There’s far more to transport than new private cars, but it’s just one example of how significant it is for the government to ditch the active encouragement of the deployment of commercial options. Ditto again for buildings, where “the technology required for a zero-emissions building sector – deep energy efficiency and electrification powered by renewables – is already available to be deployed”.
Of course, it is true that some research and development is required for the ‘hard to abate’ sectors. Contrary to statements from Australia’s government ministers, ARENA is not currently investing in wind and solar. It is now focused on industry, and the ‘hard to abate’ bits. In fact, the technology roadmap reads almost as if it could be an ARENA investment roadmap, rather than a national climate policy.
Here’s the real sticking point: it isn’t just about innovation. Wind and solar got cheap not just due to innovations like bigger turbines and better panels. They were deployed on a massive scale through government subsidies, and that drove innovation. What’s the plan to deploy a country-wide electric charging fleet? The government is explicitly anti-deployment (unless it’s a gas-fired power station), so each of these innovations will get stuck in the mud.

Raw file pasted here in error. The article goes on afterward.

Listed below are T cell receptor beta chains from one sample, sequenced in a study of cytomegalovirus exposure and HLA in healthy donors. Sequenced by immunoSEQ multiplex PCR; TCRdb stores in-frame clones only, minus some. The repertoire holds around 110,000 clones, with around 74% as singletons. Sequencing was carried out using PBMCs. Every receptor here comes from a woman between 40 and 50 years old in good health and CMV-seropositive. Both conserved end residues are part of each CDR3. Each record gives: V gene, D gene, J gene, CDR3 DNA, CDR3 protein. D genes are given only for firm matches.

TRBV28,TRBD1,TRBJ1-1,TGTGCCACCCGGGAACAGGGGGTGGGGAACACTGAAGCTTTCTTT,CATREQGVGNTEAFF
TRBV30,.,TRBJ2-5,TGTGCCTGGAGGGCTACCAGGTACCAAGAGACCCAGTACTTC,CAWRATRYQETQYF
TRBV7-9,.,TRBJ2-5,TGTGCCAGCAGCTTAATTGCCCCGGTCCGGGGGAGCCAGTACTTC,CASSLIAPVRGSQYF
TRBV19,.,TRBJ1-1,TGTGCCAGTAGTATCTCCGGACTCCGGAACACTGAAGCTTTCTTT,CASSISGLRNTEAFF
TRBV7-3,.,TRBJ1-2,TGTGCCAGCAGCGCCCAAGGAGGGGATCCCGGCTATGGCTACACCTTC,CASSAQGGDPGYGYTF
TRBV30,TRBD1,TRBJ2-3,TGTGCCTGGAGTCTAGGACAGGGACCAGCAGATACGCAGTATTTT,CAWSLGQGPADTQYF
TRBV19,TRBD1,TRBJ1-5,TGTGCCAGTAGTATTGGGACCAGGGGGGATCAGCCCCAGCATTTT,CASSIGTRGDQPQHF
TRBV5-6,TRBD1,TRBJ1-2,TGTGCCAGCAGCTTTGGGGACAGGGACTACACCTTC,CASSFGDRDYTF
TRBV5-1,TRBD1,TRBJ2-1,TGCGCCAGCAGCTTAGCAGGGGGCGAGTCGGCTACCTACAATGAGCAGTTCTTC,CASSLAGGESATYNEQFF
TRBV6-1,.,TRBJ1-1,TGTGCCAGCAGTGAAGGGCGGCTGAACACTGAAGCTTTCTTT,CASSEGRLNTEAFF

The technology roadmap is intended to distract from the main game of climate technology: accelerating the deployment of mature machines as fast as possible, because it matters how fast we reduce emissions. Climate targets are meant to be the things that drive that acceleration at a high level, paired with a range of ground-level incentives. Electricity transforming to wind, solar and integration ASAP, while cars, trucks, buses, buildings and homes are sucked into the world of electrons also ASAP is the bulk of the decarbonisation, and that is not something that can be left to individuals and business – governments need to get involved.
The ‘technology not deployment’ tactic has been running for a while. I wrote about it in 2015 (not long after the government tried to axe research agencies). It’s still going, and we need to recognise it for what it is: a delaying tactic that seeks to bat our hands away from the low hanging fruit of massive, immediate and rapid change.